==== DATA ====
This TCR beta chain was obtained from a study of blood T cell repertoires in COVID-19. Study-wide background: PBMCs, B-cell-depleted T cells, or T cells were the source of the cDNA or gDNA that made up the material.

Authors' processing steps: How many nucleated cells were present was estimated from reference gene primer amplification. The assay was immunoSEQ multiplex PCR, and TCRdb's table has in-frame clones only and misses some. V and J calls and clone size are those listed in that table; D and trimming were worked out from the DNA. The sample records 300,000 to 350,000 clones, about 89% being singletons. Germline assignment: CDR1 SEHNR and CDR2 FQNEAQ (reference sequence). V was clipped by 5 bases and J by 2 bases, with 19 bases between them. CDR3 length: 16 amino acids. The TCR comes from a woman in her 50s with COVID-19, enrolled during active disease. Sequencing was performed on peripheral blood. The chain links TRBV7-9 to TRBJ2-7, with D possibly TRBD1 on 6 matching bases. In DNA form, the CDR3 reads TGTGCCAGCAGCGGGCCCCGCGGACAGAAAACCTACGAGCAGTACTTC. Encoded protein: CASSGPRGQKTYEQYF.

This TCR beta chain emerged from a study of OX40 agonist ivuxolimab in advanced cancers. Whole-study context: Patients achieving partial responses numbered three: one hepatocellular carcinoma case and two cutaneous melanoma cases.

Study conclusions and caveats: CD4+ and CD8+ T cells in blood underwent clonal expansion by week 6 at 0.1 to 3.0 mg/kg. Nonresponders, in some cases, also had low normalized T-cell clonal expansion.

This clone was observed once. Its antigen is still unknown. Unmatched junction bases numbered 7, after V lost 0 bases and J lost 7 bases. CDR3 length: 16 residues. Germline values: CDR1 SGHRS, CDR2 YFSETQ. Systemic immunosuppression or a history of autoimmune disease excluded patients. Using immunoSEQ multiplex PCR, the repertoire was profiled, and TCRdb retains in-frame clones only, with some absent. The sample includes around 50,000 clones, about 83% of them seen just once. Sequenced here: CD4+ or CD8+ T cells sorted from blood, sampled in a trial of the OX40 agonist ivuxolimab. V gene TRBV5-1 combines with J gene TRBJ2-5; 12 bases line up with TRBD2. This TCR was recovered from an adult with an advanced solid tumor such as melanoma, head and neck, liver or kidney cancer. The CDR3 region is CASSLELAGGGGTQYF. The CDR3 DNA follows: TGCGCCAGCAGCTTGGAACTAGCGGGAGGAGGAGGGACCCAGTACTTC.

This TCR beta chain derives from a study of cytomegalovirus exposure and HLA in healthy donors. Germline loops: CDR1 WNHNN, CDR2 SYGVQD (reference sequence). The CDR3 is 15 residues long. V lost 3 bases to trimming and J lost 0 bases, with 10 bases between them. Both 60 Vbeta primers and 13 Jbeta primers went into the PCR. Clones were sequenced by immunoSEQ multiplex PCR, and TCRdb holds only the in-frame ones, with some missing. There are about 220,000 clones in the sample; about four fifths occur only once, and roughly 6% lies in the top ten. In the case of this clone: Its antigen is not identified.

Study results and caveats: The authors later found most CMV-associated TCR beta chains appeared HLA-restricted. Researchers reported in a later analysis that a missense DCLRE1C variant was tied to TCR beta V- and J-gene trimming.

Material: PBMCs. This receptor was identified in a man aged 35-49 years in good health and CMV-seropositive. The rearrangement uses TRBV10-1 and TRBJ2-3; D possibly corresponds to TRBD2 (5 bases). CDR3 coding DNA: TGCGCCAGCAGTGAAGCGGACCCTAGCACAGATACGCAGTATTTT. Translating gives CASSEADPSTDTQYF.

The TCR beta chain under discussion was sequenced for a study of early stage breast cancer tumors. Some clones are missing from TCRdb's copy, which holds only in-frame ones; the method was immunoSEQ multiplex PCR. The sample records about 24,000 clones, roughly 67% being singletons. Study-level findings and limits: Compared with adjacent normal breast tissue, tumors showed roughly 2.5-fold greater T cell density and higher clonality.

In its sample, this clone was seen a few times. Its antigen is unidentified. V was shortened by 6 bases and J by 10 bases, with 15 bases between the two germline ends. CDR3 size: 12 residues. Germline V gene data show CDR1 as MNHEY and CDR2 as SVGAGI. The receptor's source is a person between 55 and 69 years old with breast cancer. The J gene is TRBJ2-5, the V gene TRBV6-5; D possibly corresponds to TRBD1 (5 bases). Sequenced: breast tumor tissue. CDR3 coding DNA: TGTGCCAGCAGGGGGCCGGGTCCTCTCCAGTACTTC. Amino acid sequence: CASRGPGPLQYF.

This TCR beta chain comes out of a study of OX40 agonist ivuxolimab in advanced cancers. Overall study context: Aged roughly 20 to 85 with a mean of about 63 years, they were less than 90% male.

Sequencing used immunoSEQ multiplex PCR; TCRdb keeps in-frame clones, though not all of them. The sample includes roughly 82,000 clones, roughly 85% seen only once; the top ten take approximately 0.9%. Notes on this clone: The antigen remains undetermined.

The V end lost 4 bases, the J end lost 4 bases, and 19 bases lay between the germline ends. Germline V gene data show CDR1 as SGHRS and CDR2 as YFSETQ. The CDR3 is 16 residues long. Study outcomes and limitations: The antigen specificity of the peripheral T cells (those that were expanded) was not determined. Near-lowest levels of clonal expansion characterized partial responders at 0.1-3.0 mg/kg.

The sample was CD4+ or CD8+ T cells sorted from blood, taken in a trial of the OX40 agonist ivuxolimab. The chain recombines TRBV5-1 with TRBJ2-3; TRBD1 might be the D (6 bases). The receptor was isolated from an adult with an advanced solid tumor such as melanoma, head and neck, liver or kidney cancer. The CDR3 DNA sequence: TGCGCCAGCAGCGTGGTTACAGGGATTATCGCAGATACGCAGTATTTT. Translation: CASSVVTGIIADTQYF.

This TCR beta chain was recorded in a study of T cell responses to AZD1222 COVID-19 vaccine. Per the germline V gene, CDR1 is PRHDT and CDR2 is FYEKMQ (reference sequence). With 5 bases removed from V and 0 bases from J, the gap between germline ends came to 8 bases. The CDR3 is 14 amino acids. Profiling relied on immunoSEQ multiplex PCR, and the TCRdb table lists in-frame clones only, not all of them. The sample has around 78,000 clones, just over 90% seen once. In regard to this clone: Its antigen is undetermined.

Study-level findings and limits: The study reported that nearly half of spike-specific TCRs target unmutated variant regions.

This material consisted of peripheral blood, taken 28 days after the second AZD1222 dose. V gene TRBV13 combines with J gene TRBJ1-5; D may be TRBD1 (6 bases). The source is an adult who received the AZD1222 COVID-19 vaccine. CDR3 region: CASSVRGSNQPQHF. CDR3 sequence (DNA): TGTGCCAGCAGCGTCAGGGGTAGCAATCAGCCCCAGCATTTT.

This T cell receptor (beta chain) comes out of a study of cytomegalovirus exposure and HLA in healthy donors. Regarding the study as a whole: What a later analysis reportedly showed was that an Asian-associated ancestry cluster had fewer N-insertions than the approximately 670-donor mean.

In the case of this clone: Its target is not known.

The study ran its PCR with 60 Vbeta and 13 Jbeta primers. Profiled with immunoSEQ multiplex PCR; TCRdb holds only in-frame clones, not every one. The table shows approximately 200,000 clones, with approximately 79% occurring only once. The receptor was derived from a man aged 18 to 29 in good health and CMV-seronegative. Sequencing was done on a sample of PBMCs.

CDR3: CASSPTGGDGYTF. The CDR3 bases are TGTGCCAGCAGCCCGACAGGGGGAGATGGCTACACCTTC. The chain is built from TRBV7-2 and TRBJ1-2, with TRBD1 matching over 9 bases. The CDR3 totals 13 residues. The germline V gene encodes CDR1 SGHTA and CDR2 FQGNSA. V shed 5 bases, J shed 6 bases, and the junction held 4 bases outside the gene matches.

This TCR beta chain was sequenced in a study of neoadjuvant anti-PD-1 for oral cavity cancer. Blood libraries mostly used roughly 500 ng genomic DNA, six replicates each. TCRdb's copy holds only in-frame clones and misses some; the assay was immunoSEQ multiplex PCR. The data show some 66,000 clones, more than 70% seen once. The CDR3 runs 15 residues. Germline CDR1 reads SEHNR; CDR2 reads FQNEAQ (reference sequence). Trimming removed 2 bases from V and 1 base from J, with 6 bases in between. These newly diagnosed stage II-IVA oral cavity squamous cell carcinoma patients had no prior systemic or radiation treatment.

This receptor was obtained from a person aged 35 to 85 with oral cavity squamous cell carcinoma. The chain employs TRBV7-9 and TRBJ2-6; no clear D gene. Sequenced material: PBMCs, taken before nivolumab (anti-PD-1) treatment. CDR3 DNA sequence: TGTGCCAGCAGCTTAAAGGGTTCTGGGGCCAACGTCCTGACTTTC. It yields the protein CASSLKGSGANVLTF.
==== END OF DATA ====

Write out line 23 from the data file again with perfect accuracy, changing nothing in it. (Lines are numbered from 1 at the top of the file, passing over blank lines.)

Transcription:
This receptor was obtained from a person aged 35 to 85 with oral cavity squamous cell carcinoma. The chain employs TRBV7-9 and TRBJ2-6; no clear D gene. Sequenced material: PBMCs, taken before nivolumab (anti-PD-1) treatment. CDR3 DNA sequence: TGTGCCAGCAGCTTAAAGGGTTCTGGGGCCAACGTCCTGACTTTC. It yields the protein CASSLKGSGANVLTF.